Standing Taller

The playground was more crowded than usual but my daughter ran directly to the “bumpy slide”, a favorite of many. Constructed of steel rollers, every kid loved to vocalize on their way down like we did going down stairs on our bottoms.
She was standing patiently in line when a group of boisterous boys jostled her out of her place. They were older and bigger than she was, but that didn’t faze her. Incensed, my daughter put her hands on her hips, raised her chin, and in no uncertain terms, called them out for their behavior. They looked shocked, stopped their roughhousing and let her back in line in front of them.
She was three years old.
I stood in awe. It was the first of many realizations I’d have over the years that she and I were different in fundamental ways.
I recalled this memory after finishing a recent post about confidence. If you missed that one you can read it here.
Certainly the word “assertive” also aptly describes my daughter’s response. But it’s an assertiveness born of confidence.
Where does confidence come from?
Are some children just born with more confidence than others? Working with children and having one of my own makes me inclined to say yes.
But if confidence isn’t wrapped in the double helix of DNA, skilled parenting and sensitive teachers can certainly help it develop. In short, our upbringing plays a role in whether we enter adulthood with confidence to face the challenges of life, or with trepidation that we’re not up for the task.
But once we become adults, with whatever reserve of confidence we were afforded by genetics, parenting and experience, what else builds confidence?
Having a skill builds confidence. When one my students makes rapid progress, I feel confident in my skills as a speech and language therapist. And confidence in one area has a way of seeping into seemingly unrelated territory. When I’ve had a good day at work with my students, I feel energized and ready to tackle other challenges, no matter how daunting they seemed the day before.
Giving and receiving love and support builds confidence. It’s easier to face whatever the day may bring when you know there are people who will listen, give a hug, or provide valuable advice. Being able to provide love and support to another person also feeds our soul and sense of self.
Facing and overcoming a challenge can develop confidence. Patsy Clairmont, the funny and self-assured speaker who has spent the past thirty-five years traveling the United States inspiring women of faith, used to be agoraphobic. Overcoming such a limiting and debilitating condition helped her reach millions of women with her compassion and message of hope.
I’m sure there are more sources of confidence, but they all have an inherent flaw. The very circumstance that bolstered confidence can also destroy it if, and often when, the pendulum swings in the opposite direction. The job can be taken away, sometimes challenges cannot be overcome, and a person you love can also hurt you terribly.
My confidence has certainly been derailed many times through failure, disappointment, and betrayal. Circumstances are undoubtedly not reliable sources of confidence.
So if we didn’t grow into adulthood with a deep and resilient well of confidence, and if events in our lives have compromised what we had, what do we do? How do we regain what we were born with or worked hard to acquire?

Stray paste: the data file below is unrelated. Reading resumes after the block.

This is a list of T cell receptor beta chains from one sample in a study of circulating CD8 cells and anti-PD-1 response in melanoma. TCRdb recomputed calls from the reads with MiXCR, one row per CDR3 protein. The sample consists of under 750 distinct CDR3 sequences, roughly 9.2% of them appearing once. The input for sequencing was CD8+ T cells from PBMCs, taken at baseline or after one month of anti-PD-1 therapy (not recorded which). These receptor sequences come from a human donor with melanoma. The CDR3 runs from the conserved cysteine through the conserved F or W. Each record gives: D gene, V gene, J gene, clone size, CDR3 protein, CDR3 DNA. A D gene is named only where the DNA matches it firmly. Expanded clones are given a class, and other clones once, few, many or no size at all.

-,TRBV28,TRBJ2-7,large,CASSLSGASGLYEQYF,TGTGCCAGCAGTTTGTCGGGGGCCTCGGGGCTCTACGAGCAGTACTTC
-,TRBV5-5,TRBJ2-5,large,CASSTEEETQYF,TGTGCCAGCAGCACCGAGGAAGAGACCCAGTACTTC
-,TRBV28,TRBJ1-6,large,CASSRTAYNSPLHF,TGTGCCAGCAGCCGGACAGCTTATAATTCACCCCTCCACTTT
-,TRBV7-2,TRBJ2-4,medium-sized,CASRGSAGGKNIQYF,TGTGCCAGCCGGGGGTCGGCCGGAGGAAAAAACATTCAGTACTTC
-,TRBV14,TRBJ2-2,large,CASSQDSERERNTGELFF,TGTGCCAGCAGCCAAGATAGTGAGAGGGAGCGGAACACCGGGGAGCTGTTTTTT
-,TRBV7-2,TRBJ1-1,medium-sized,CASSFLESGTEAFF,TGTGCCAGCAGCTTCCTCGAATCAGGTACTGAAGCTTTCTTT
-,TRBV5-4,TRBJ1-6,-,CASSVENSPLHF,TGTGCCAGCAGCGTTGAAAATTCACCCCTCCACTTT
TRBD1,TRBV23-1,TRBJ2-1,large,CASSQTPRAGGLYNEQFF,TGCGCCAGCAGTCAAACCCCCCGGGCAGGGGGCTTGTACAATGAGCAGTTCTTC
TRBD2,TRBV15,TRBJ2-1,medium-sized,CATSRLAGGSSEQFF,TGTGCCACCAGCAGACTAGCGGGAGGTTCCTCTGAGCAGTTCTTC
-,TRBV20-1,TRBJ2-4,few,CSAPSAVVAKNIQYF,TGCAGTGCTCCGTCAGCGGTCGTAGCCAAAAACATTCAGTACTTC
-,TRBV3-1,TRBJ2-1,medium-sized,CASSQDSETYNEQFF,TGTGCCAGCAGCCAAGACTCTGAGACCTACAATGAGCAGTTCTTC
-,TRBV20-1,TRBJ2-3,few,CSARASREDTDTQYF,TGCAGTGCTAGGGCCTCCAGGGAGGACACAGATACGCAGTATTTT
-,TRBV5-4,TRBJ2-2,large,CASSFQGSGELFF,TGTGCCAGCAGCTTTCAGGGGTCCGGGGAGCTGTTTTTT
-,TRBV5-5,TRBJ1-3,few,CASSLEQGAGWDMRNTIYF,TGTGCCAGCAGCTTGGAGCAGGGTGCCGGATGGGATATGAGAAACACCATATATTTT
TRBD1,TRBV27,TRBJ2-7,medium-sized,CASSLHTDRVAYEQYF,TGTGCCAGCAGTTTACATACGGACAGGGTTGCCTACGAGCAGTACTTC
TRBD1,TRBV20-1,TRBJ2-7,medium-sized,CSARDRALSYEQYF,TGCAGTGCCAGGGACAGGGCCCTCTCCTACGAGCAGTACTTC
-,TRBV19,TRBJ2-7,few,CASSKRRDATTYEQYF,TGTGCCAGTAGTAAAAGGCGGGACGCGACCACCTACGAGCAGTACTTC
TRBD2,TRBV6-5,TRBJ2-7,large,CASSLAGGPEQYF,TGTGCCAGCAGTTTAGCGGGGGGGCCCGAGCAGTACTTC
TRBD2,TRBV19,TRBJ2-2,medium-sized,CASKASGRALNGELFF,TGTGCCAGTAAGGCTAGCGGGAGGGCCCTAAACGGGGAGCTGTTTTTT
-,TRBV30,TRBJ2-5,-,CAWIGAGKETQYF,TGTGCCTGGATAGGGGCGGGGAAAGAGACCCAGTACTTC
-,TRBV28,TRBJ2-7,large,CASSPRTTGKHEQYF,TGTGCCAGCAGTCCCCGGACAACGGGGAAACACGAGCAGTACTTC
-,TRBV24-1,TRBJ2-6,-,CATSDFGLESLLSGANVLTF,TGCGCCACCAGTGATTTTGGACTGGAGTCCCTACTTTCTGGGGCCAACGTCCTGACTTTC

For me, my faith gives me the only true source of confidence, because I know that God tells us repeatedly that we are loved. We are accepted. We are not alone. Our mistakes and shortcomings are forgivable.
And I know God can be trusted to keep His many promises. He promises He’ll never leave our side on this journey. He promises to uphold us in times of trouble. He promises that His love is never ending and we cannot lose our place in His kingdom. Our job is to obey, repent, forgive others, and trust Him.
I don’t know about you, but those promises give my confidence a boost. I return to them again and again whenever my confidence wavers, which is more often than I care to admit.
But reminding myself of God’s promises gives me confidence to face my fears. To persevere through hardships. To go after dreams. To try new things.
And to speak up when necessary.
Maybe my daughter and I aren’t so different after all. It just took me longer to get there.
How about you? Do you consider yourself a confident person? Where does your confidence come from?
Scripture for Reflection
Be strong and courageous. Do not be afraid or terrified because of them, for the LORD your God goes with you; he will never leave you nor forsake you.” Deuteronomy 31:6
So do not fear, for I am with you; do not be dismayed, for I am your God. I will strengthen you and help you; I will uphold you with my righteous right hand. Isaiah 41:10
Though the mountains be shaken and the hills be removed, yet my unfailing love for you will not be shaken nor my covenant of peace be removed,” says the LORD, who has compassion on you. Isaiah 54:10
If we confess our sins, he is faithful and just and will forgive us our sins and purify us from all unrighteousness. 1 John 1:9
The LORD himself goes before you and will be with you; he will never leave you nor forsake you. Do not be afraid; do not be discouraged.” Deuteronomy 31:8
“Because he loves me,” says the Lord, “I will rescue him; I will protect him, for he acknowledges my name. He will call on me, and I will answer him; I will be with him in trouble, I will deliver him and honor him. With long life I will satisfy him and show him my salvation.” Psalm 91:14-16
God is within her, she will not fall; God will help her at break of day. Psalm 46:5
I can do all things through him who strengthens me. Philippians 4:13
Therefore, if anyone is in Christ, he is a new creation. The old has passed away; behold, the new has come. 2 Corinthians 5:17

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